China selectmen got some good news and some encouraging news at their April 27 meeting. They also accepted Town Manager Dennis Heath’s offer to have town office staff develop background for reviewing China’s town meeting system, a potential discussion topic at their May 11 meeting.
The good news was from Regional School Unit (RSU) #18 Superintendent Carl Gartley: the 2020-21 school budget, as now proposed, will have a minimal impact on local taxes.
Gartley said China’s share of the RSU’s almost $40 million budget will be $5,048,702, an increase of $5,628.11. Those additional dollars will increase the mil rate (tax rate for each $1,000 of valuation) by 0.11 percent, Gartley said, “almost a flat budget.”
Voters from the five RSU #18 towns (Belgrade, China, Oakland, Rome and Sidney) will approve the budget at the annual open meeting scheduled for 6 p.m., Wednesday, June 17, at Messalonskee High School, in Oakland. The decision made that evening will be subject to ratification by written ballot in each town; voting is scheduled for July 14, along with the state referendum and primary elections.
The encouraging news is that selectmen approved a plan for gradually reopening town services. However, the reopening date is undetermined and out of the town’s control. The plan is to be implemented after Gov. Janet Mills lifts the state-wide stay-at-home order and in accordance with Maine Center for Disease Control and Prevention (CDC) recommendations.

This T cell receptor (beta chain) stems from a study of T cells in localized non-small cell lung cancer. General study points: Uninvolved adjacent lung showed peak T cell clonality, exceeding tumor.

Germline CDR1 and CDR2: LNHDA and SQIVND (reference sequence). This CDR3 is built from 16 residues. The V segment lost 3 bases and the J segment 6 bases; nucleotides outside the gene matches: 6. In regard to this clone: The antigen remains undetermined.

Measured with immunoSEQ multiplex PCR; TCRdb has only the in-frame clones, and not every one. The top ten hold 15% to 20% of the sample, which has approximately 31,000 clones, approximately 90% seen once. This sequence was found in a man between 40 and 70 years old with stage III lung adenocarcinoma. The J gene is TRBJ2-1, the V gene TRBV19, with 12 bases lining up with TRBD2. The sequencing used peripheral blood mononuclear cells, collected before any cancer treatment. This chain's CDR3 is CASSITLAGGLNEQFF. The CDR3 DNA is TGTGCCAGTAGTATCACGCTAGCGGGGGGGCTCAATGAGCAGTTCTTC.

During discussion of the delayed resumption of recycling at the transfer station, Heath said environmentally concerned residents may add recyclables to the trash they put in the hopper, because at the Fiberight facility recyclables are separated and sold or reused. Recyclables put in the hopper will not be landfilled, he emphasized.
China gets no revenue from recyclables that Fiberight processes. Once recycling can resume without possible danger to transfer station employees, the manager expects China will again earn money from recyclables.
Selectman Janet Preston proposed the discussion of China’s town meeting format, which covered two topics: whether to eliminate the requirement for a quorum (currently 118 voters) at the annual open town meeting, and whether to eliminate the open meeting altogether and replaced it with written-ballot decisions.
Board members offered arguments on both sides of both issues.
Eliminating the quorum requirement would make it easier to hold an open meeting; but it would allow an even smaller minority of voters to make decisions for the whole town.
Eliminating the open meeting would probably encourage more participation, by giving people the option to vote at their convenience during the day; but it would make it harder for voters to get information on ballot questions. Heath said before a written ballot there would be at least two informational meetings that voters could choose to attend.
The selectmen accepted Heath’s offer to explore with town office staff the possibility of changing from an open meeting to a written ballot.
Eliminating the quorum or changing from an open meeting would each require voter approval.
The April 27 meeting was virtual, broadcast and archived at the China website. The May 11 meeting is likely to be virtual as well.
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